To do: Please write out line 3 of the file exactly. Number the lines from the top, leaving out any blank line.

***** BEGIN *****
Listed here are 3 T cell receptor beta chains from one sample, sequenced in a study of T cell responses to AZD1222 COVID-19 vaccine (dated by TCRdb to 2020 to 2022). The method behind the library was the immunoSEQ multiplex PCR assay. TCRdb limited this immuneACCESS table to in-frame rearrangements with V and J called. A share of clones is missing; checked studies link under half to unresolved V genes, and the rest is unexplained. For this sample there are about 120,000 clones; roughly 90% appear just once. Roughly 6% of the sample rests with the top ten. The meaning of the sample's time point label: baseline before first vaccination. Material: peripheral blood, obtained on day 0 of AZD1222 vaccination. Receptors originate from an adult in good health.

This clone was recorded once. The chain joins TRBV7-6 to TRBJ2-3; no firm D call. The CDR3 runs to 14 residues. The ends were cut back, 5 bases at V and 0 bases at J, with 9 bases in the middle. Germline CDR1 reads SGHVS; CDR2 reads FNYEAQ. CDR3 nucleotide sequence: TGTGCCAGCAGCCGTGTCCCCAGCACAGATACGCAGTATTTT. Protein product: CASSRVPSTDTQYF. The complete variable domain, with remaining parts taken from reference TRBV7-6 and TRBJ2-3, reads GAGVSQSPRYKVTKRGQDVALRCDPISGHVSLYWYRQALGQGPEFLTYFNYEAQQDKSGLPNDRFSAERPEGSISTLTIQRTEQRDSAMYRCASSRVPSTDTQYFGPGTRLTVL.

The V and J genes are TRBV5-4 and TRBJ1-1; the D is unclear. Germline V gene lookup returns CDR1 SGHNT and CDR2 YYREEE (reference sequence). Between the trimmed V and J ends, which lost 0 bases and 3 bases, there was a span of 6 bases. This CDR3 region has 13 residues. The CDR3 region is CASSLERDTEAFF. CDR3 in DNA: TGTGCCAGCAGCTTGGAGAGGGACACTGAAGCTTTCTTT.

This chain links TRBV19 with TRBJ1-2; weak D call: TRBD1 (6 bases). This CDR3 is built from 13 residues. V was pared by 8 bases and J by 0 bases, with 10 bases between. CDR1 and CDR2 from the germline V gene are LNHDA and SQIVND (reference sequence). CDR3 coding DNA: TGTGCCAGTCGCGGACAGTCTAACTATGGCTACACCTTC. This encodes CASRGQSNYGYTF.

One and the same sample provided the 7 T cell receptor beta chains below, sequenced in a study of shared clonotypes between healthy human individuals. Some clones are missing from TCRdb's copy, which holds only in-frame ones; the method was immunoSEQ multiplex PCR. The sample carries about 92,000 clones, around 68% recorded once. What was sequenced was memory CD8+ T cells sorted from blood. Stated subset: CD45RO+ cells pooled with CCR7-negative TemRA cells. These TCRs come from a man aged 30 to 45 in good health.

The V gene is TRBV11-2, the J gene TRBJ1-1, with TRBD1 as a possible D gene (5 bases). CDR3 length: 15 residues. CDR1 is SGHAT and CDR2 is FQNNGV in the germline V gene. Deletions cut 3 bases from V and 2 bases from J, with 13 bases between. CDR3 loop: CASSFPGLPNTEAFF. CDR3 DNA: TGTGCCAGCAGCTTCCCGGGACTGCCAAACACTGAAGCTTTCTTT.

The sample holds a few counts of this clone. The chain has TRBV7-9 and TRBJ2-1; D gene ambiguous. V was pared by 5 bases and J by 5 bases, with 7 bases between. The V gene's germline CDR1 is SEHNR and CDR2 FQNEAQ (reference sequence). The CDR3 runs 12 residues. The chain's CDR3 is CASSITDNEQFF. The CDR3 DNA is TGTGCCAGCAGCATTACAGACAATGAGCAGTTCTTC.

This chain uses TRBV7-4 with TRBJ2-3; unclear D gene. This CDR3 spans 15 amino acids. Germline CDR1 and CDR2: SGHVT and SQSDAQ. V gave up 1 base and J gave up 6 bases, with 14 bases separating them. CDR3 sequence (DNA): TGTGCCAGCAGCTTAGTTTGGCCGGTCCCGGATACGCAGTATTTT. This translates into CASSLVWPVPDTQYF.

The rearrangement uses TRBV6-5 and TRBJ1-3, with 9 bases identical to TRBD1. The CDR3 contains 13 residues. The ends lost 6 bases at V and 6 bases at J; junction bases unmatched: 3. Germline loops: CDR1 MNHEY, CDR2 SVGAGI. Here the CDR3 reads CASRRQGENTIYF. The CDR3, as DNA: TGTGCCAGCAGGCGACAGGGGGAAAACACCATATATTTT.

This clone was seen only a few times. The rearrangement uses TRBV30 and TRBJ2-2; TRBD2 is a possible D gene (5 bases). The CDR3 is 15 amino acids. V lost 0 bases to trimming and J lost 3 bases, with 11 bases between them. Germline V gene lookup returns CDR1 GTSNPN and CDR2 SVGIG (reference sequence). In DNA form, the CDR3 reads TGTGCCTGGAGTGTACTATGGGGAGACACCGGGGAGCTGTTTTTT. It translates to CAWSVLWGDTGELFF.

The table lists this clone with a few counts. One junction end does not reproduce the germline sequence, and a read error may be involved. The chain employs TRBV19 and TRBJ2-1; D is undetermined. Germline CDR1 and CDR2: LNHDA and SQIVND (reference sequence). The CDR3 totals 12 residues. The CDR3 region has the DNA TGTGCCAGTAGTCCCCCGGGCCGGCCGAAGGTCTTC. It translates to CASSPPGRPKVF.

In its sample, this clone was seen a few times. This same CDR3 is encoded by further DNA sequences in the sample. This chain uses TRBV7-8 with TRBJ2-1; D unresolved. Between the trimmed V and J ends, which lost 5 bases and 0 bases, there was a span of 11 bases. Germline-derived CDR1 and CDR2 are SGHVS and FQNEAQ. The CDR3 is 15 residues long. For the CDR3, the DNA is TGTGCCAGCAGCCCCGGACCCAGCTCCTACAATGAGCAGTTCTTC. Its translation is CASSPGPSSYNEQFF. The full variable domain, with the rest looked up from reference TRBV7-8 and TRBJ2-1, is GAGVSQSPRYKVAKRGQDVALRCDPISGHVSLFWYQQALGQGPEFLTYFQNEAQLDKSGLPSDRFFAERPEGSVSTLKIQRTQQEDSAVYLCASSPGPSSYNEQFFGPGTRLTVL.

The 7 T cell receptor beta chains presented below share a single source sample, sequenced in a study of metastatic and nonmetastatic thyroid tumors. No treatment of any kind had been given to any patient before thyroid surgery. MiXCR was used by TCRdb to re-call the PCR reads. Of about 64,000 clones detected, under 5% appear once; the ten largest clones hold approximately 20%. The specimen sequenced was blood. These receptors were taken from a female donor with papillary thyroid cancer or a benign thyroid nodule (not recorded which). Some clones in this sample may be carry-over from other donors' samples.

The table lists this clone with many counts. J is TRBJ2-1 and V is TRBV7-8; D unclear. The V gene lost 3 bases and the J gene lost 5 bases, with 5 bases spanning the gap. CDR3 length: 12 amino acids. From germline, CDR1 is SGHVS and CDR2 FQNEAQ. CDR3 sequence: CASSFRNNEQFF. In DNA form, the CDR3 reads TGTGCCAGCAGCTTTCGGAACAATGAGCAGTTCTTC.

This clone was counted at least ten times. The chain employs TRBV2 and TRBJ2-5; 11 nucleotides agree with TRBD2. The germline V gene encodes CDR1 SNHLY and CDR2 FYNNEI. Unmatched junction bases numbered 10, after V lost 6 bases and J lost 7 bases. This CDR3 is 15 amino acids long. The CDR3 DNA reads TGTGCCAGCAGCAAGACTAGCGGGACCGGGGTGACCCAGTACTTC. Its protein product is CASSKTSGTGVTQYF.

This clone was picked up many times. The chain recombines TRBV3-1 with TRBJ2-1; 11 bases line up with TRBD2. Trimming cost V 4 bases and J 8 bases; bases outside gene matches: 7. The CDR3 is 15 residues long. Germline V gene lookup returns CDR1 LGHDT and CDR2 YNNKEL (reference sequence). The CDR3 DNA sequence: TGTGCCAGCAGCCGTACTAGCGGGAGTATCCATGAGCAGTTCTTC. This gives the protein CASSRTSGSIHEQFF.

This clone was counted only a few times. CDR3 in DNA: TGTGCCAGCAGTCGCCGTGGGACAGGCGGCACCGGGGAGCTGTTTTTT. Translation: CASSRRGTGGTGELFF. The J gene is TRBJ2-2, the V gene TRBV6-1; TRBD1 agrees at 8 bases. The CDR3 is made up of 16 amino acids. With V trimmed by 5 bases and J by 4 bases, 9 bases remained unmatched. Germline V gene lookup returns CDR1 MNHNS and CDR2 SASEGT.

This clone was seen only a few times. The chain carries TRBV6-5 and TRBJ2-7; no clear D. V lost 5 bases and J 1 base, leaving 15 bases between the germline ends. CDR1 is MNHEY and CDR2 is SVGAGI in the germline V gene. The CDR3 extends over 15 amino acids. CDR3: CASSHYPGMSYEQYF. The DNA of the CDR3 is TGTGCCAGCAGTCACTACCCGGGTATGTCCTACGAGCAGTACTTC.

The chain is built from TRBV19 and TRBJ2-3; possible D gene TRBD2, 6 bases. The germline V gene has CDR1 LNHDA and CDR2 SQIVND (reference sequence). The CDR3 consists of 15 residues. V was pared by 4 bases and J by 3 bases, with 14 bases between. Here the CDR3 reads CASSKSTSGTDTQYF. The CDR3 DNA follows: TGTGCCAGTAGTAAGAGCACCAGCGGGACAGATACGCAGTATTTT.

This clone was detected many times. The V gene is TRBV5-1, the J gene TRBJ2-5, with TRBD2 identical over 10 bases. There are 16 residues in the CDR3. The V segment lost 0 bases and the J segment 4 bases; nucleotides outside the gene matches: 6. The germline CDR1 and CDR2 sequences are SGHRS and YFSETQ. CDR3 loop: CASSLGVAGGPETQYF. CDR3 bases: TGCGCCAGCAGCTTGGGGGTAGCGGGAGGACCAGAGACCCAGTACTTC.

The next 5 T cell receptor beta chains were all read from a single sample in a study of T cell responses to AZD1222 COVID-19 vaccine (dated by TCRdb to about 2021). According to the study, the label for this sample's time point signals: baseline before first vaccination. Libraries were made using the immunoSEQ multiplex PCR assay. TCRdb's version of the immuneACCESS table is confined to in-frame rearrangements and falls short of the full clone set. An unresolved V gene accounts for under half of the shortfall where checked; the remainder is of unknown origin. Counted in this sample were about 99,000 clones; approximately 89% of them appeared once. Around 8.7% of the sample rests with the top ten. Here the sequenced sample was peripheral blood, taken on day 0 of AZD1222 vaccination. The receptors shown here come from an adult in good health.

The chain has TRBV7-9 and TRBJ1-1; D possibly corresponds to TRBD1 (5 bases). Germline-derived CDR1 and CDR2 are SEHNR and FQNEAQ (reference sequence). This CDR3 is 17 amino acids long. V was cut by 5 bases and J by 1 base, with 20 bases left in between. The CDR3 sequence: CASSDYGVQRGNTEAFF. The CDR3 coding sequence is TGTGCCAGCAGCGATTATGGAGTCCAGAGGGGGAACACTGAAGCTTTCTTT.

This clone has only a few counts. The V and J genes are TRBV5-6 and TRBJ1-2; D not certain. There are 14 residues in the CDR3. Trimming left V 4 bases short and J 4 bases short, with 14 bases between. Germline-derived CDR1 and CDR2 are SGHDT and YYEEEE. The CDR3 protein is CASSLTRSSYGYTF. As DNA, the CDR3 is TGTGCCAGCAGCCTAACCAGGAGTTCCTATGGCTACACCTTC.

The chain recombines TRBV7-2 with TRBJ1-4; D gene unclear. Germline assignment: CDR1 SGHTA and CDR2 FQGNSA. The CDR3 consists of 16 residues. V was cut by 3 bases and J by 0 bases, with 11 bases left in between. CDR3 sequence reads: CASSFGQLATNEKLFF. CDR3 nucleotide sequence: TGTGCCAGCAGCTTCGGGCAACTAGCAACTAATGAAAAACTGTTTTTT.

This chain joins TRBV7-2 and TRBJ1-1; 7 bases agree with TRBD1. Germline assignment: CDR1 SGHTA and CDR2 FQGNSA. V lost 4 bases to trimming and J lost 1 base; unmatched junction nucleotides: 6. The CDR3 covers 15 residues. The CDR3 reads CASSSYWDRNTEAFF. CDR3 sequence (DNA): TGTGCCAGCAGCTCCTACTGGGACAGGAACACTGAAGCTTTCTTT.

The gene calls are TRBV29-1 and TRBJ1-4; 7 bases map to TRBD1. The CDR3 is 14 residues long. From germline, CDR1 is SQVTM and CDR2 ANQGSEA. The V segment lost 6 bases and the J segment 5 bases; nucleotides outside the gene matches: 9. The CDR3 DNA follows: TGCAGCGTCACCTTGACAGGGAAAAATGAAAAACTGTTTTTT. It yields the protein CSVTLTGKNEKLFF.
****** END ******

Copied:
The V and J genes are TRBV5-4 and TRBJ1-1; the D is unclear. Germline V gene lookup returns CDR1 SGHNT and CDR2 YYREEE (reference sequence). Between the trimmed V and J ends, which lost 0 bases and 3 bases, there was a span of 6 bases. This CDR3 region has 13 residues. The CDR3 region is CASSLERDTEAFF. CDR3 in DNA: TGTGCCAGCAGCTTGGAGAGGGACACTGAAGCTTTCTTT.